The use of electronic health records helped reduce short-term ambulatory health care costs
The use of electronic health records helped reduce short-term ambulatory health care costs but did not reduce overall inpatient costs, according to a study published in the Annals of Internal Medicine. http://annals.org/article.aspx?articleid=1709804
Summary of Study Findings
The study found that providers with EHRs saved an average of $5.14 per member each month over the 18 months following implementation, for a total of 3.4% in overall savings. Ambulatory costs accounted for about $4.69 of that amount.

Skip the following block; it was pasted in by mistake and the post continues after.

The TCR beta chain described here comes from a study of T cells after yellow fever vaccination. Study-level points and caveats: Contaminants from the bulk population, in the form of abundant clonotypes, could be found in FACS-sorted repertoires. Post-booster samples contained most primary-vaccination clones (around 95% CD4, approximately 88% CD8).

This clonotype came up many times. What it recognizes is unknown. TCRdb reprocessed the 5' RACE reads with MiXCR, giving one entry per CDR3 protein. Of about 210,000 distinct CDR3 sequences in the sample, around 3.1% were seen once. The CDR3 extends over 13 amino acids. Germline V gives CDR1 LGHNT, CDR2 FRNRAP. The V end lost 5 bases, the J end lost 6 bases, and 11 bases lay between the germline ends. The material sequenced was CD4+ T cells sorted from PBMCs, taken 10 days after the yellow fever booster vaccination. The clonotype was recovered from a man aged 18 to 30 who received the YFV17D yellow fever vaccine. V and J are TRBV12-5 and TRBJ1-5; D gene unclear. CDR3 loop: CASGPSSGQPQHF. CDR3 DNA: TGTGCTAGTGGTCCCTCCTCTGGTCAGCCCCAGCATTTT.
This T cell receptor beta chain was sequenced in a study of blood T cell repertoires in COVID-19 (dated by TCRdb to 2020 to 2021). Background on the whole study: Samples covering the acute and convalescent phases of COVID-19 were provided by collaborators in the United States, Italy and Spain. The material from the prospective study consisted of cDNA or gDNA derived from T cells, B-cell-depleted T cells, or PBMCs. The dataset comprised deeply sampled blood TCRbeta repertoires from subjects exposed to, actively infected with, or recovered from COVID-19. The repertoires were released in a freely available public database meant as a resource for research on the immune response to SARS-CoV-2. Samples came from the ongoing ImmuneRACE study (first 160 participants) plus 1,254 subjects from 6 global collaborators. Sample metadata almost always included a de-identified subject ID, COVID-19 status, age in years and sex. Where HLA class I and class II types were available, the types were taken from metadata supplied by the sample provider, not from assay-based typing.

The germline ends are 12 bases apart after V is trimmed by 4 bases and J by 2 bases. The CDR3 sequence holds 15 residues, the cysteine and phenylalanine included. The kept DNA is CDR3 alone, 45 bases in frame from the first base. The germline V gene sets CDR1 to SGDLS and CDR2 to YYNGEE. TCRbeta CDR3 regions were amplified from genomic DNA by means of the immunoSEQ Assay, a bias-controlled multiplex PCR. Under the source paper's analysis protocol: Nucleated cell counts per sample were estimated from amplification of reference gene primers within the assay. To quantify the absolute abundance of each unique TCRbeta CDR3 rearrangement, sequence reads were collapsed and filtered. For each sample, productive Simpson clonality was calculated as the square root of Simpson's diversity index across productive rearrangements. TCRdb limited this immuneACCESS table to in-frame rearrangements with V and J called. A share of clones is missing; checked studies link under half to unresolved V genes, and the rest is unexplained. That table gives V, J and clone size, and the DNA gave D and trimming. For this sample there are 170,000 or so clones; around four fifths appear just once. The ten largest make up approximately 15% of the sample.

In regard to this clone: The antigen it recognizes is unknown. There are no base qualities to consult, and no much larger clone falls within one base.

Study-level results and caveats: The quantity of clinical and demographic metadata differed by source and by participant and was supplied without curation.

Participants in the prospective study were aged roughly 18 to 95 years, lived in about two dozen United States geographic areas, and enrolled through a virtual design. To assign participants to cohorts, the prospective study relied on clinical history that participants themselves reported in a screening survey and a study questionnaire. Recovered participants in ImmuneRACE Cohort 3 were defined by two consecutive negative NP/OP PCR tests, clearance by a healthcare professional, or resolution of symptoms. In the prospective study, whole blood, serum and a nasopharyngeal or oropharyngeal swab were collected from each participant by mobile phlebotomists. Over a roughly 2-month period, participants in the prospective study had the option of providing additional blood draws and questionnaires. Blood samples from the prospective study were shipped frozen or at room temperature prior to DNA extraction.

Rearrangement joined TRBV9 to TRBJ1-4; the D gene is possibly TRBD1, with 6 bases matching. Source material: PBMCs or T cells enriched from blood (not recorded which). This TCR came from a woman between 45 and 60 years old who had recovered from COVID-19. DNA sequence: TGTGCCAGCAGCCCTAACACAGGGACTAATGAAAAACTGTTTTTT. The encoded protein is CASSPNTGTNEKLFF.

The researchers found that health care costs increased for both the EHR and control groups. The EHR groups' spending increased by an average of .78 absolute percentage points and the control groups' spending increased by 1.09 absolute percentage points (MedPage Today, 7/15).
The study determined that there were significant savings in outpatient radiology costs. However, it found no significant savings in:
Inpatient care costs;
Outpatient pharmacy care costs;
Laboratory care costs; or
Total cost of care ("Capsules," Kaiser Health News, 7/15).
Lead author Julia Adler-Milstein of the University of Michigan and fellow study authors wrote on Medpage today that the "failure to find a statistically significant reduction in total cost may be explained by providers not using EHRs in more advanced ways that would improve patient health status, thereby avoiding hospitalizations and other high-cost episodes"
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